Last week we began to tell a story—a story that spans the Bible and is, in fact, its core story. It’s a story about earth and heaven, about how they were once one, how they got separated, and how they will be one again. It’s a story about home—home for us and home for God. The old song says, “This world is not my home; I’m just passing through.” But the Bible speaks of the reunion of earth and heaven, of God coming down to dwell among us and make earth his home.

Bulletin Note Week 3

What if you are not who you think you are? You were once someone else before you settled into this life. Although you don’t remember much, images of what you once were sometimes float through your mind. Now you have been told that someone is coming from the old country where you once lived to tell you about this other life. You wait with fear and anticipation. What will the messenger say? Who are you really?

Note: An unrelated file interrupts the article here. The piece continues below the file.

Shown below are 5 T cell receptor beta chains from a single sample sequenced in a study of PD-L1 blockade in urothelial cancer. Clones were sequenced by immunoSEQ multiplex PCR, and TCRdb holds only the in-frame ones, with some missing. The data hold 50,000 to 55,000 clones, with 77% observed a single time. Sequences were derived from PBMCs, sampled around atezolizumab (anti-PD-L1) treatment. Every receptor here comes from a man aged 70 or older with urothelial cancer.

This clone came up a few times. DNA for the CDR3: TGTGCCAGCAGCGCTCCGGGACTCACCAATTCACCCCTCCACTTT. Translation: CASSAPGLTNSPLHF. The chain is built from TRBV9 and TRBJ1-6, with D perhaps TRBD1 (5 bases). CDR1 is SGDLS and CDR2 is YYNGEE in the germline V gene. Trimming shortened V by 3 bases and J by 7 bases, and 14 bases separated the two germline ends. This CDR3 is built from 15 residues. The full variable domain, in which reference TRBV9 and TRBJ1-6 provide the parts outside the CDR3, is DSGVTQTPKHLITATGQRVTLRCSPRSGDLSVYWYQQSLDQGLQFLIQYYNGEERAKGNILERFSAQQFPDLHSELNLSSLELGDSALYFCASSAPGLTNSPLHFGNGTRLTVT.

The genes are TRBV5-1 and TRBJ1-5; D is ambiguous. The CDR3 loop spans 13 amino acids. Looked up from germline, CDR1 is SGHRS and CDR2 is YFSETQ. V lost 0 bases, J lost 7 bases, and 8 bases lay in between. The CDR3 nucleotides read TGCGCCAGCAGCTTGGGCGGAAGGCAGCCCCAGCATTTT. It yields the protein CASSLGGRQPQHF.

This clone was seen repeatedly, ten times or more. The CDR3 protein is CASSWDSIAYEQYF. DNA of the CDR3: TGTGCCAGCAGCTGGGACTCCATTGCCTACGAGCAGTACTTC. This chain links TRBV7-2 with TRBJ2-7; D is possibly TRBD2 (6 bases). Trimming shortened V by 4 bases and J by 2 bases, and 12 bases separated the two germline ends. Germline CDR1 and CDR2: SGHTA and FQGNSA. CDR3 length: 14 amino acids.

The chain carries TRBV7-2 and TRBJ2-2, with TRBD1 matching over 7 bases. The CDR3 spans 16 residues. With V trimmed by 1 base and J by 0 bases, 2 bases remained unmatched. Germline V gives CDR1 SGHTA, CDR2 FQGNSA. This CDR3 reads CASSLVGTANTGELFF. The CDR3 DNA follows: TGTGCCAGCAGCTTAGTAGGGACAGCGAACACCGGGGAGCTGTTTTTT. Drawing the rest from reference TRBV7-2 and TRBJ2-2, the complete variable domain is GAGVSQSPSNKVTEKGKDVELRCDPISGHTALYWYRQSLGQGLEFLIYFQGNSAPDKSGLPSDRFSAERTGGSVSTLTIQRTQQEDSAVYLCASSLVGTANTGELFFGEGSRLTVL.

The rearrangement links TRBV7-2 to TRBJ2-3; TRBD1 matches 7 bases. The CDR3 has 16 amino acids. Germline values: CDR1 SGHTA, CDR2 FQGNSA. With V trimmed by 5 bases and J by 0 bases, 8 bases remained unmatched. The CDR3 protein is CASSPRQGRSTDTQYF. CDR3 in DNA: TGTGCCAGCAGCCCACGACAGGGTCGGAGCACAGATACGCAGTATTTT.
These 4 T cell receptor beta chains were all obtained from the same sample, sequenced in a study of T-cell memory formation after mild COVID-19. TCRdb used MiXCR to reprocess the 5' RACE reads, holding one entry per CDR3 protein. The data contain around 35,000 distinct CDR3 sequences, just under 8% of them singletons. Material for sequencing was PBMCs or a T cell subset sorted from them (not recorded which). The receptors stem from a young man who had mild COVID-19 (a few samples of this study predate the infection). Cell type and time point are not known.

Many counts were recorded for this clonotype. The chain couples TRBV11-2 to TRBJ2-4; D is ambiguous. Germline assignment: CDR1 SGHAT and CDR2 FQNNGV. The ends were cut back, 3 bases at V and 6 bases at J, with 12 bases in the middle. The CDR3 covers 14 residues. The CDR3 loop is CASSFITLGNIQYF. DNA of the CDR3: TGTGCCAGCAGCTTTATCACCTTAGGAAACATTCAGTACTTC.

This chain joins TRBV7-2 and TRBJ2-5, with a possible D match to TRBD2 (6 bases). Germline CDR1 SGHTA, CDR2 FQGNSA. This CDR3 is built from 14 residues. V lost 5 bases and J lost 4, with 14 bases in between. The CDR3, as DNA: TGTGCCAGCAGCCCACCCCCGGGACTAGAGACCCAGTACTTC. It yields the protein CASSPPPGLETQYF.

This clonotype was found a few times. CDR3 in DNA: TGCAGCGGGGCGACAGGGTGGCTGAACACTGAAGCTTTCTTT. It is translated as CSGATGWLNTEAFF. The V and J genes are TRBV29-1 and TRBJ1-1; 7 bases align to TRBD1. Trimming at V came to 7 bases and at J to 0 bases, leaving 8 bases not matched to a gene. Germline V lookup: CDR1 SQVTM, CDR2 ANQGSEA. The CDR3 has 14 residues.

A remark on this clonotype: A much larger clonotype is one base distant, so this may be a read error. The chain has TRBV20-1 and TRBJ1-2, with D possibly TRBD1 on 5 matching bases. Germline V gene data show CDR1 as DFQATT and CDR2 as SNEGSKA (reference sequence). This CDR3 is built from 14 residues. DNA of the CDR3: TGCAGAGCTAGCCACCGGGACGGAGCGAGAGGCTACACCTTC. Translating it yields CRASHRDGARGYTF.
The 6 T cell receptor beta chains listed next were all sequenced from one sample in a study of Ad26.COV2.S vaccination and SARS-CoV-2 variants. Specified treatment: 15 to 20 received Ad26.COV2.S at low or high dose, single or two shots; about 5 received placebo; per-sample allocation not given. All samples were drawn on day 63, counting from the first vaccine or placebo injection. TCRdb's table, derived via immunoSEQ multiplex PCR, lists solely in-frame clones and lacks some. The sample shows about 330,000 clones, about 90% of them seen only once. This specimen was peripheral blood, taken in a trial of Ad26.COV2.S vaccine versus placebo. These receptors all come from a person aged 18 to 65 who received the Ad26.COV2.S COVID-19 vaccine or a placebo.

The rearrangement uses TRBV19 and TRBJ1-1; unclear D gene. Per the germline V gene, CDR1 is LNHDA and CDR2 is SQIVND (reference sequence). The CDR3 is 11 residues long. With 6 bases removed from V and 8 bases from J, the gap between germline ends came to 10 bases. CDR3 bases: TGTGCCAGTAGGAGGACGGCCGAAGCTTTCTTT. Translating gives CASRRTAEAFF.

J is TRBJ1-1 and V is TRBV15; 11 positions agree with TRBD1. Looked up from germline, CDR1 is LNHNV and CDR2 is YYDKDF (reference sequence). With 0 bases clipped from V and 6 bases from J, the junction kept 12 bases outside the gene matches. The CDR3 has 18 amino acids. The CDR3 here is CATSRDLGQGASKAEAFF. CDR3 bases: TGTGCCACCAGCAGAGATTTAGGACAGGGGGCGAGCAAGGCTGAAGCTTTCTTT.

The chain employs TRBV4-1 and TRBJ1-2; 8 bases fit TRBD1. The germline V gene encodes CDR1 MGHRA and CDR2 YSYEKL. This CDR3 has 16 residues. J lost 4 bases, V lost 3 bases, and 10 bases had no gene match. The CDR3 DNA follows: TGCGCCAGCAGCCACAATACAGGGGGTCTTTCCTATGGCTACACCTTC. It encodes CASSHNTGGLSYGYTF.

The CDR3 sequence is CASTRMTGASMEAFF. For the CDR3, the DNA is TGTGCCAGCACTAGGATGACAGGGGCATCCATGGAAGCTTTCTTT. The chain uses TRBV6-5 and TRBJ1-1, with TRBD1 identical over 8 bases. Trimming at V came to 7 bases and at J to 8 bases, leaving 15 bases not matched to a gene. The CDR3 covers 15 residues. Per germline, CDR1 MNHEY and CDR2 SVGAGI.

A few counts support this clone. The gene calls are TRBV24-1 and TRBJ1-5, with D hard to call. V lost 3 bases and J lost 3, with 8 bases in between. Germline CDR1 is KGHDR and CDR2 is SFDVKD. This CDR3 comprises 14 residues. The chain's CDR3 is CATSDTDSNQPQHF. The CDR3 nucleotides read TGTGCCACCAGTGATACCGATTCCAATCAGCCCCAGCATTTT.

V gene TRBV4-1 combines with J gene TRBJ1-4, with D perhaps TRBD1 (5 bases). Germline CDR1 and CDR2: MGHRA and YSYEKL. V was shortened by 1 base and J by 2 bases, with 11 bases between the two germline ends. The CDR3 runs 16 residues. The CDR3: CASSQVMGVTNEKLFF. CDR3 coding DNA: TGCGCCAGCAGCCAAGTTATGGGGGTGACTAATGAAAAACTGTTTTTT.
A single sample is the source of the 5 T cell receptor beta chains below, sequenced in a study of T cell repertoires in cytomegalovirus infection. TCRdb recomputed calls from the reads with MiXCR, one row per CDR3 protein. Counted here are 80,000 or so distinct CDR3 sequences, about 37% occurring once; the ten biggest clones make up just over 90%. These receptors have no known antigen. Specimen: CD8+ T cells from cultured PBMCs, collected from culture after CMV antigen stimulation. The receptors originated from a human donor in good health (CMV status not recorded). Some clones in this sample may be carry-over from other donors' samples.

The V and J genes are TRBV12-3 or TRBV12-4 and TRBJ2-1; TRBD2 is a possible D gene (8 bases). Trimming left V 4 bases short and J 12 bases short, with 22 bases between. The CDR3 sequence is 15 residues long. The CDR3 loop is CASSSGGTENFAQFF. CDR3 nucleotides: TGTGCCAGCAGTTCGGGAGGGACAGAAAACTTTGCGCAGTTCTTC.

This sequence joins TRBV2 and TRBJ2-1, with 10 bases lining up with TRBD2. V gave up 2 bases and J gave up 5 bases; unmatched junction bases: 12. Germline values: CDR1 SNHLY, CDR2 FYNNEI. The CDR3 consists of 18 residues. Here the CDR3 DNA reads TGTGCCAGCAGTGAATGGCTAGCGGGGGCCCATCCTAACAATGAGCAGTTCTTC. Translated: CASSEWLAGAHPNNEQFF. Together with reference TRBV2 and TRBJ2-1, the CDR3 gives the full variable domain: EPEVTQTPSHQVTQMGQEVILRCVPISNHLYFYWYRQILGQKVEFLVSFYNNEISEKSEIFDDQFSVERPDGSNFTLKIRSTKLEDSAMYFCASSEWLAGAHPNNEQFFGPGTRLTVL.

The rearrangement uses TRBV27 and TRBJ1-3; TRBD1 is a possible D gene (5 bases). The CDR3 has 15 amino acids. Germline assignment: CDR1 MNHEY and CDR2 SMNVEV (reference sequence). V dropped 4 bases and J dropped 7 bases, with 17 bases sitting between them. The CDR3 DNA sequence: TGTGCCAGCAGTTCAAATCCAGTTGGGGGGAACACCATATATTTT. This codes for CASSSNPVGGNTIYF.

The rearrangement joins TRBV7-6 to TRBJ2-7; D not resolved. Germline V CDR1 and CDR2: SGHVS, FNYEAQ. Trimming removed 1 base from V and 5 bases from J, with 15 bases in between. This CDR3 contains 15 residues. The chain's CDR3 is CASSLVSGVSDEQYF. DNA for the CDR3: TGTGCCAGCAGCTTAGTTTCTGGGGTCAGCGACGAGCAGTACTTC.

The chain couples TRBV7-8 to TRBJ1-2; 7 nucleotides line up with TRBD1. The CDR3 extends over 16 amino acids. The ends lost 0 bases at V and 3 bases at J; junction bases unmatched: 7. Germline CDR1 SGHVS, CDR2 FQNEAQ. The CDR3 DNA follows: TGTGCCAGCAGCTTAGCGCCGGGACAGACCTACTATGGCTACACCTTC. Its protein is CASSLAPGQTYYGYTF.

A similar scenario lies behind the Scripture we will look at this morning. Who are we really? The messenger is coming to tell us.

Bulletin Note Week 4

Christmas is almost here! As much as anything, this is the theme of Advent. Advent—the word means “the coming”—is the season of longing for the coming of the Lord. “What?” you say, “didn’t the Lord already come long ago? Isn’t this the story we tell of angels and shepherds and magi?” Yes, but this story is part of a larger story of the coming of the Lord, of heaven coming to earth, of a greater Christmas that all will see. Today we remember, celebrate, and anticipate the promise of this greater Christmas.

Christmas Questions